Selman also attempted to market a Cat Med insurance policy to the NCAA. This policy was anticipated by all parties to this litigation to be an immensely profitable venture. Apparently, NCAA endorsement of an insurance program virtually assures that a great number of colleges will purchase the program. On July 10, 1984, the NCAA Insurance Committee announced that it intended to pursue ASU's proposal for Cat Med insurance, which all parties agreed meant that a forthcoming NCAA endorsement was a virtual certainty. Thus, Selman was directed to move forward on formulating and finalizing other insurance products.
On July 23, 1984, the board of directors of ASU met, including defendants Eshelman, Dipple, Lockwood, and Green. The minutes of the meeting reflect concern over the losses in the College Division which had no immediate prospects of breaking even. The directors considered changing Selman to a broker rather than an employee, in part to reward him for his contribution in producing the NCAA business for ASU.
Defendant Eshelman met Selman on July 27, 1984, and outlined a cost-cutting program for the College Division. In a handwritten memo outlining Eshelman's proposals, which was later typewritten and mailed to the plaintiff, Eshelman noted that:
If at expiring of [sic] October, 1984, monthly expenses have not been met and there is no apparent hope for the bottom line to turn around, ASU/CD Charlottesville will cease operations and resume activity in Boston.... If I feel Joe has given his best effort during the next *230 three months and failed, ASU will continue to provide office space and Joe's salary until 12/31/84 in an effort to help Joe make the transition back to being a broker and sole proprietor. ASU and Joe may continue a business relationship on a Broker/Market basis as designated by ASU.
If business is produced over the next three months we will all be pleased and look forward to the success of the College Division operating out of Charlottesville.
(Plaintiff's brief appendix, p. 113). From this memo it is apparent that Selman was warned that despite the apparent future success of the NCAA endorsement, the College Division must return some semblance of a profit or his status as an employee would be terminated. Nonetheless, Selman believed that he was to continue marketing the NCAA Cat Med plan, allegedly at the urging of the defendant, Dipple.
At this point, feeling uncertain as to the directions stated by his superiors, Selman began tape recording his conversations with ASU representatives. For purposes of these motions only, the defendants have been willing to assume the accuracy and admissibility of the telephone transcripts plaintiff has produced from these tapes. Selman also testified that a September 4, 1984, meeting in Boston with defendants Dipple and Eshelman, NCAA representatives, and State Mutual personnel resulted in confirmation from all parties that he was to head up the NCAA plan.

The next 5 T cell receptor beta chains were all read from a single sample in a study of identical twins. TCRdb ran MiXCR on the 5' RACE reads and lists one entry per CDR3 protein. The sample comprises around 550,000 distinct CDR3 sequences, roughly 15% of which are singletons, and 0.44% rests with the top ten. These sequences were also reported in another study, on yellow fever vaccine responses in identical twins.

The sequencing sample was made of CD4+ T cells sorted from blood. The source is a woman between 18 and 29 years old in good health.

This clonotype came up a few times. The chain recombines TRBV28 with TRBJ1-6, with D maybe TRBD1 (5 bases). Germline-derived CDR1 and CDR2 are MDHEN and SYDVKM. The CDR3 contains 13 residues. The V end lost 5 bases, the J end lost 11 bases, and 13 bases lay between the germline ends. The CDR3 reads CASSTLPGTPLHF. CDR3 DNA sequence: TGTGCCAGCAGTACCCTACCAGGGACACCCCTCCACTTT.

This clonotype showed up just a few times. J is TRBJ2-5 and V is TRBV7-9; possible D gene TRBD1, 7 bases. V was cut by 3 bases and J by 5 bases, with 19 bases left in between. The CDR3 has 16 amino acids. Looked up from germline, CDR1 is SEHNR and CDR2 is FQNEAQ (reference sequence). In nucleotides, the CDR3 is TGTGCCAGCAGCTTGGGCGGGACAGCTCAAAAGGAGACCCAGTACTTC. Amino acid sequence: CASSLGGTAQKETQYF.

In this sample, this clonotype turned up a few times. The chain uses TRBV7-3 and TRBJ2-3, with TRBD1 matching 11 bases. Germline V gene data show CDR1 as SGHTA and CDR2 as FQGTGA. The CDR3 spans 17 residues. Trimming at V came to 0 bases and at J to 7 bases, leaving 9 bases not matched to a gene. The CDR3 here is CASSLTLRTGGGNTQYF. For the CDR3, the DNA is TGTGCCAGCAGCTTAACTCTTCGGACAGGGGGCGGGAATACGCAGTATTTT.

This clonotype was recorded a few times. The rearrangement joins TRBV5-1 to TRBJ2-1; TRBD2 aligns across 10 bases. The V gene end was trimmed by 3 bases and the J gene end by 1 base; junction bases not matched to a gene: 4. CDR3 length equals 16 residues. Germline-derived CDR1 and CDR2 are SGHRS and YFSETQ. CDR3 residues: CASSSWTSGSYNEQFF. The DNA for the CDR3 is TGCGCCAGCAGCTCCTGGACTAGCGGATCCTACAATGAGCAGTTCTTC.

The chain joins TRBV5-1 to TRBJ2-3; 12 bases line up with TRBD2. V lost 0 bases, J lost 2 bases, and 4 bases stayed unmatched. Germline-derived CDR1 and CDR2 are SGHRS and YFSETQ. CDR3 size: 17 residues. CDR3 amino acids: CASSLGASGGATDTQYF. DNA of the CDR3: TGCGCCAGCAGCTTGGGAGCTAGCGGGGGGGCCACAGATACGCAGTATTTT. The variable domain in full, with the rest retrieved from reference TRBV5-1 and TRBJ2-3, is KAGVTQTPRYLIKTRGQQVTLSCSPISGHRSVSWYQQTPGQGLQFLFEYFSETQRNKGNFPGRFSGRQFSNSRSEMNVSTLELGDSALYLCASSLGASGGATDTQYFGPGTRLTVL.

During this period of time, Selman alleges that Eshelman continued to encourage him, stating that "for the month you lost $1,000, that was your best month ever," (Selman deposition exhibit 49B). In argument, the plaintiff stressed that Eshelman continued his encouragement and assured Selman of his future in the College Division, yet at the same time plaintiff admits that Eshelman continued to offer alternative options, including Selman's relocation to the Boston office, relocating the College Division to his home, or becoming a broker. (Selman deposition exhibit 53B). During October, 1984, Eshelman suggested further cost-cutting measures including the relinquishment of Selman's company car during the lean months.
An October 23, 1984, meeting was scheduled in Boston to evaluate the future of ASU/CD. On the evening before the meeting, Selman and Eshelman met and exchanged documents concerning their evaluation of the future. Eshelman's document noted the losses were much more extensive than projected, calling ASU/CD a "financial disaster". He also noted the potential success of the NCAA business. Eshelman anticipated that ASU would fund the College Division at only $5,000 per month, for a maximum of two months in 1985, at which time a failure of the Division to be profitable would result in its termination. Selman, on the other hand, submitted a document projecting a possible profit of $120,000, which would recover all accumulated losses, except approximately $20,000. Selman proposed that he receive forty percent of all net commissions and ownership of fifty percent of the capital stock of the College Division, which would be incorporated. Alternatively, he described a brokerage arrangement, which would "have to be exclusive and ... of sufficient duration to warrant my investment...." (Plaintiff's brief appendix pp. 161-64).